Wendy Kaminer comments that we all need to be more concerned about protecting our privacy from state or government surveillance. A bill introduced in the Massachusetts legislature offers an opportunity for Massachusetts residents to push back against increasing surveillance and fusion centers:
Massachusetts has a chance to take the lead in protecting individual privacy and First Amendment rights. A Privacy and Personal Data Protection Act aimed at limiting the reach and secrecy of fusion centers has recently been introduced in the state legislature. It would prohibit data collection involving someone’s political or religious views, associations or activities absent reasonable suspicion of criminal conduct, and it would afford people limited rights to access the information stored about them. Federal agents could still exempt information from state privacy requirements by labeling it classified, and whatever data Massachusetts might be prohibited from collecting could be collected by other states or by the federal government (though perhaps not accessed by Massachusetts).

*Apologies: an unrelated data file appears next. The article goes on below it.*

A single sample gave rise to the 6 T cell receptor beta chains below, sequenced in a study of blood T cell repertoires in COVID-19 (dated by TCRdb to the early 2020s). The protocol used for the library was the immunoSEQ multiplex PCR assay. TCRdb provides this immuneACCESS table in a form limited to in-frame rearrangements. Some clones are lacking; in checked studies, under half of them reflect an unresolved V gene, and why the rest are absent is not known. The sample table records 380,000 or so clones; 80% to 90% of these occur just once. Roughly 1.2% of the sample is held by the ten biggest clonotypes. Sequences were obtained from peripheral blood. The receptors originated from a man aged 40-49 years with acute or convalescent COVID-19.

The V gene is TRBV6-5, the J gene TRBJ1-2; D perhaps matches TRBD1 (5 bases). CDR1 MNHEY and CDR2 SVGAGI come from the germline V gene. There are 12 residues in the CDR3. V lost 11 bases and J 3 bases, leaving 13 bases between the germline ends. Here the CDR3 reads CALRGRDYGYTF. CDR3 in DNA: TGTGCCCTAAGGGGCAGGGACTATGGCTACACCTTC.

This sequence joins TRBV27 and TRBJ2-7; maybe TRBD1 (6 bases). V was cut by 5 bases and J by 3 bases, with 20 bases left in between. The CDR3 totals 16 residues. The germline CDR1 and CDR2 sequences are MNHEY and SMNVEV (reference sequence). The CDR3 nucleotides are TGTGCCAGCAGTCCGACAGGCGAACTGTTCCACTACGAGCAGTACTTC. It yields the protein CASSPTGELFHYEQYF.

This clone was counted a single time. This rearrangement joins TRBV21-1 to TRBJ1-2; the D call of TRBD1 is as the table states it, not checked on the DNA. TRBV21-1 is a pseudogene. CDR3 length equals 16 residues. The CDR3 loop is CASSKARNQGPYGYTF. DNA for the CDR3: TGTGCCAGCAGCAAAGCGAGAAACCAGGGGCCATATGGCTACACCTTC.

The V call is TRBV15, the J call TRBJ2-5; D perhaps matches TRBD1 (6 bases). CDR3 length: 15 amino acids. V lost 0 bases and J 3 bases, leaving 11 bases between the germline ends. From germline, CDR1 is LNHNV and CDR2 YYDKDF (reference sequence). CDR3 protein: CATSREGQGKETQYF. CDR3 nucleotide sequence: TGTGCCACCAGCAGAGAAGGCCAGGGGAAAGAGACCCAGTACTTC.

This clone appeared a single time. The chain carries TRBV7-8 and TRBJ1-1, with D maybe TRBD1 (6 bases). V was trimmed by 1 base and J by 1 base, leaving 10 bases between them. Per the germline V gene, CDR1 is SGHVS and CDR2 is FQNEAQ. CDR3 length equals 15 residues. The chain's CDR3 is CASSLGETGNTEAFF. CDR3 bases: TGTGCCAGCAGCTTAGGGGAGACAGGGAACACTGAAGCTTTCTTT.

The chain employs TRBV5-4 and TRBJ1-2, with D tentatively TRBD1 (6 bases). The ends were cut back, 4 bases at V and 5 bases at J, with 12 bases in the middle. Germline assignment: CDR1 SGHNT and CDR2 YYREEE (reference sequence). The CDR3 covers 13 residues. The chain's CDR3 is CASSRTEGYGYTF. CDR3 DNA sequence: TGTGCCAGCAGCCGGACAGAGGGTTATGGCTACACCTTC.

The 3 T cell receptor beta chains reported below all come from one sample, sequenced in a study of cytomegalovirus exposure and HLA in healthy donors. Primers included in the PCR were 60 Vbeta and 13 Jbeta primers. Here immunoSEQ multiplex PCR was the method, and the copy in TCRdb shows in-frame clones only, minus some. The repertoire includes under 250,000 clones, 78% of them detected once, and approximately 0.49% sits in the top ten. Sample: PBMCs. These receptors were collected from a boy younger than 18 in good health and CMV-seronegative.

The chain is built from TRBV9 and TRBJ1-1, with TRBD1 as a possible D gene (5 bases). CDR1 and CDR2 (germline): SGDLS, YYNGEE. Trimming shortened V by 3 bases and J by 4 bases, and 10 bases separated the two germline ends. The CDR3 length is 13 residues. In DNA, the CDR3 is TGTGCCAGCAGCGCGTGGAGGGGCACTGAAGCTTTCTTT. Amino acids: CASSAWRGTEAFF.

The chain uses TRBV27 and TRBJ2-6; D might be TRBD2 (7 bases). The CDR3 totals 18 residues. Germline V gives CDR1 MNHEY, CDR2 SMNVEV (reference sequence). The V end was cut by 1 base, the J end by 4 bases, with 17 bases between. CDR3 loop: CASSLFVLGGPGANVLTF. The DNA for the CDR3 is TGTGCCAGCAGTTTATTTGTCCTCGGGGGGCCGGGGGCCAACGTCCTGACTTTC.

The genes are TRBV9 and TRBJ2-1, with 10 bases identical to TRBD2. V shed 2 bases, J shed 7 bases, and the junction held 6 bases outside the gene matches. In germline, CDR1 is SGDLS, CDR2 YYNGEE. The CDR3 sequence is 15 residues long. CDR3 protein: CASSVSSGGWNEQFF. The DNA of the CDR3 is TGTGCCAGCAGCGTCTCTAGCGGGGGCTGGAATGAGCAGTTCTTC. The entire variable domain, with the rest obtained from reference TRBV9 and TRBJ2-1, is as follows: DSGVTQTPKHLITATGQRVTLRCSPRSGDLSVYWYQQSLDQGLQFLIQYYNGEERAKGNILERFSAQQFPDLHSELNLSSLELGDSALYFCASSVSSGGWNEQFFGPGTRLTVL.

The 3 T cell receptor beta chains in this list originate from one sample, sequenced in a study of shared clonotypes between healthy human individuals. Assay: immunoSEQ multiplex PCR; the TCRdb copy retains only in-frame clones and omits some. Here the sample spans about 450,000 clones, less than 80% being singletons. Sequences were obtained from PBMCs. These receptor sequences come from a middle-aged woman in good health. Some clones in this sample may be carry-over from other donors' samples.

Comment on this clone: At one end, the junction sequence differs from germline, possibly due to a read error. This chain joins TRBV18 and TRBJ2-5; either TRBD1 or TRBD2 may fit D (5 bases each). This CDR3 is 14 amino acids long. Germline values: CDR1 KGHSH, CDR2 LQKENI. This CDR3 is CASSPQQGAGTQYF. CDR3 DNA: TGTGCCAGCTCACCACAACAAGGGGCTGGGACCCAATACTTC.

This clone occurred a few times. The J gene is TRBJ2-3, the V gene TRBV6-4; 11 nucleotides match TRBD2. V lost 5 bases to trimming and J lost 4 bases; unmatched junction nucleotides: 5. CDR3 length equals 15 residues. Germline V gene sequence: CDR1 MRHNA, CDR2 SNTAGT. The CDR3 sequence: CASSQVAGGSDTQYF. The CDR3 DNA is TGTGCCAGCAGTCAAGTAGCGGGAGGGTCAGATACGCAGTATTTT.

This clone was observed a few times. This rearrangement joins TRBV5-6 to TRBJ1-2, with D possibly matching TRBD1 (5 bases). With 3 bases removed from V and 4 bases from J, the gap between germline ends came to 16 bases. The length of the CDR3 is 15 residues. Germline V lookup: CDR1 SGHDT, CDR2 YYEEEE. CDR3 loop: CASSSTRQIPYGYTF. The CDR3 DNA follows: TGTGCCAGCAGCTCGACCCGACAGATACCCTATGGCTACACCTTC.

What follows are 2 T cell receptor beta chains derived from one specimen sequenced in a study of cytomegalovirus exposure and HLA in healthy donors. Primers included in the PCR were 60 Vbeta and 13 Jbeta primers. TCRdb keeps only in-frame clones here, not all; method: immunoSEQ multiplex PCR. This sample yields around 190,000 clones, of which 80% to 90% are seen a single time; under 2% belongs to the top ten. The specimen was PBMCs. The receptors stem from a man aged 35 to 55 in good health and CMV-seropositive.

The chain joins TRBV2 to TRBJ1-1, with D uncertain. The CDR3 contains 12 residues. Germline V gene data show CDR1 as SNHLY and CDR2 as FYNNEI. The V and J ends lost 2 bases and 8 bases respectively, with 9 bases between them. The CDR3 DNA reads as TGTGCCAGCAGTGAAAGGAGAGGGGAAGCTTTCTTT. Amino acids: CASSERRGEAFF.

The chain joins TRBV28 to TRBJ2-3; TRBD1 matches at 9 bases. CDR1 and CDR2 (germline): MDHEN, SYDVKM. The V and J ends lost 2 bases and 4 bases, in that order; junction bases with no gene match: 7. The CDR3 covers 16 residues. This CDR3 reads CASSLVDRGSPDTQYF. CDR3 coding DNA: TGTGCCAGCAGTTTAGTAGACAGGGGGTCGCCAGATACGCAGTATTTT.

But if the individual rights protected by this bill would be limited, as a practical matter, efforts to pass it could raise awareness of fusion center abuses; and passage of the bill could have significant symbolic value. Fusion centers are part of a national surveillance regime that individual states lack power to restrain and federal authorities lack will to dismantle. We can only hope that the people cease accommodating, much less celebrating, the panopticon and begin to rebel against it.
Read her entire commentary in The Atlantic.
The ACLU has produced a fact sheet about the bill, available on their site. The bills are SD 1449 and HD 1539 in the Massachusetts Senate and House, respectively.